We have had a spate of questions recently from employers who have discovered or who suspect that one of their employees is working illegally. This is a surprisingly tricky area of the law and employers are required to balance their obligation to prevent illegal working with the employment rights of the individual in question.
Obligations to prevent illegal working
The two main offences in respect of employing individuals illegally are:
- the civil offence of negligently employing someone who does not have the right to work; and
- the criminal offence of knowingly employing someone who does not have the right to work.
Employers risk significant civil fines of up to £10,000 for each individual who does not have the right to work in the UK or uncapped criminal fines in addition to imprisonment of up to two years. In view of the serious consequences of a failure to comply with the legislation, it is crucial that employers carry out the requisite checks and procedures in respect of documentation evidencing an entitlement to work before the employment relationship commences.
What to do if you discover illegal working
If, after employment has commenced, you obtain information which leads you to believe that an employee is working illegally, you should immediately investigate the situation. The knee-jerk reaction in these cases is often to dismiss the employee immediately but employers should be aware of the risks involved in doing so.
All employees who have been employed for two years (one year for employees whose employment started before 6 April 2012) have the right not to be unfairly dismissed and employers who fall foul of the Employment Rights Act 1996 (“ERA”) can be liable for up to £72,300 by way of unfair dismissal compensation.
In order to dismiss an employee fairly, an employer must demonstrate that there is a potentially fair reason for doing so and that it has followed a fair procedure. If illegal working is discovered, employers can look to rely on the fact that a dismissal is potentially fair if the employee’s continued employment would contravene any statutory restriction. However, in order to rely on this basis for dismissal, it is necessary to show that continued employment would actually be illegal. It is not enough that the employer simply suspects the employee is working illegally, or even has a reasonable belief of that fact. This has caught employers out in the past who have been too quick to dismiss employees without a clear understanding of their immigration status.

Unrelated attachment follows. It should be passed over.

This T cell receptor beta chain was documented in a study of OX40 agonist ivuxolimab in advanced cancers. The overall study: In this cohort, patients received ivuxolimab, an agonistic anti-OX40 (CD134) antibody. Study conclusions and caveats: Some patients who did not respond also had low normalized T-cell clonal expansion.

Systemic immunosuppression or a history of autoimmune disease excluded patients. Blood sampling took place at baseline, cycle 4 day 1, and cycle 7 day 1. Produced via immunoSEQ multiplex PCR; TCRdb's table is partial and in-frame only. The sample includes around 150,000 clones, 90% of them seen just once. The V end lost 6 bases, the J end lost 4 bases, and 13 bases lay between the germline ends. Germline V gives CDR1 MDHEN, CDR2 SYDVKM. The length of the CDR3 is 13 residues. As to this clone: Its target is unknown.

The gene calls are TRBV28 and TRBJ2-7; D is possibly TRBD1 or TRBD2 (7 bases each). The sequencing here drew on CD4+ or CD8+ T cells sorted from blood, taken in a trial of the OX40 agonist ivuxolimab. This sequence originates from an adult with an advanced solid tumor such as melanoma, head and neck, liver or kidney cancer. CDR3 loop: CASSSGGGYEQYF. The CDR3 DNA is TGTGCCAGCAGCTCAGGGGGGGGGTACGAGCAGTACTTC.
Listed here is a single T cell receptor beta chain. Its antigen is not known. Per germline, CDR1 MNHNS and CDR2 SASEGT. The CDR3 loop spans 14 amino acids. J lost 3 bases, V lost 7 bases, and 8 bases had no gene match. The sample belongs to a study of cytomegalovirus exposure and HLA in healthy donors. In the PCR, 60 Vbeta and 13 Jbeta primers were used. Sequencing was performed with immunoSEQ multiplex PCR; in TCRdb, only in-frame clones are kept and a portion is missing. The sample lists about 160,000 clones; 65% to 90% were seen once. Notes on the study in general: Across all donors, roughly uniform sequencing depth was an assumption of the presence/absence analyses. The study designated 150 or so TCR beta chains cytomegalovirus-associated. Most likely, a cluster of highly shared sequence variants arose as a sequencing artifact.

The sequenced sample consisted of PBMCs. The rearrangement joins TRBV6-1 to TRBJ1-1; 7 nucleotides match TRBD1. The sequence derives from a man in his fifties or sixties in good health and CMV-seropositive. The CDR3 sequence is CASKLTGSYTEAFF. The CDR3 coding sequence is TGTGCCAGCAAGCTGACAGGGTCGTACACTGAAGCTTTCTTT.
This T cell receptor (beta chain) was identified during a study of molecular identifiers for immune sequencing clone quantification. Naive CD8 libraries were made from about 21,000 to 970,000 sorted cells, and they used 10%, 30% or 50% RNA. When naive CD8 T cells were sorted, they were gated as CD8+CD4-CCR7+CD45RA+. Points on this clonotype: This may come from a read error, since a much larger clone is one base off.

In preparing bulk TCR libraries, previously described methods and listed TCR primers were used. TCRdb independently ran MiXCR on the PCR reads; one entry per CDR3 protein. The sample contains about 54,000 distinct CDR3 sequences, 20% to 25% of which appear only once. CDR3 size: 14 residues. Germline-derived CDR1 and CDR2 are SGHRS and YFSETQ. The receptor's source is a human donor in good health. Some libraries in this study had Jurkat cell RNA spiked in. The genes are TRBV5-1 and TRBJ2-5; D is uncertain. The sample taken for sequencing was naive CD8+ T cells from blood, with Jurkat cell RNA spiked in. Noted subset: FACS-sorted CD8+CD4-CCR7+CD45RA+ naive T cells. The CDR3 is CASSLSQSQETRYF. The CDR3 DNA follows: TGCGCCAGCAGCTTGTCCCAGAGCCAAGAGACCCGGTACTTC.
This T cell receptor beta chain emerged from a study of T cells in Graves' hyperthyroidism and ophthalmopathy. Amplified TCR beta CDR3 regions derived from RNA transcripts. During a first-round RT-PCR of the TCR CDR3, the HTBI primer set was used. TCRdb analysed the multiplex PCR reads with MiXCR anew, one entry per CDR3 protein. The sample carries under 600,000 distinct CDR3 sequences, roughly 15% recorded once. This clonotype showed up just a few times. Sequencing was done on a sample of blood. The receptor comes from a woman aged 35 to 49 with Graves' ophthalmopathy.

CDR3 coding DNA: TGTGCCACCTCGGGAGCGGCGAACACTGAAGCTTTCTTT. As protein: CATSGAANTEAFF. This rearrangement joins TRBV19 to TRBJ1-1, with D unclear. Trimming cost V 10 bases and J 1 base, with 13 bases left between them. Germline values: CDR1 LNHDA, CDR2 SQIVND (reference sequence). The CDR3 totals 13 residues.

A second potentially fair reason for dismissal in these cases is “some other substantial reason”. This is a catch-all provision in the ERA and case law shows that it can capture dismissals in scenarios where the employer believed that the employee did not have the right to work in the UK (even in fact if that belief is incorrect). Even on this basis, however, it will still be necessary for an employer to demonstrate that it had reasonable grounds to believe that the employee was working illegally.
If an employer can show a potentially fair reason for dismissal, in order to avoid liability for unfair dismissal, it must also demonstrate that it has gone through a fair procedure in the circumstances. As a minimum, this should involve investigating the documentary evidence surrounding the employee’s legal status and meeting with them to discuss the position. If the employee is to attend a meeting which could result in their dismissal, they should be informed of this fact and of their right to be accompanied to the meeting by a colleague or trade union representative.
A sense of perspective is very important in the cases and that is particularly so when employees are vague about the state or progress of their permission to work in the country: this is often unfortunately the case. Bearing in mind the potentially severe civil and criminal sanctions, employers need to be bold. That is not to say, however, that they should be peremptory and they should jump quickly through a few employment hoops in advance of any dismissal to avoid the galling scenario of having to pay compensation to someone whom they genuinely believed was not lawfully entitled to work here.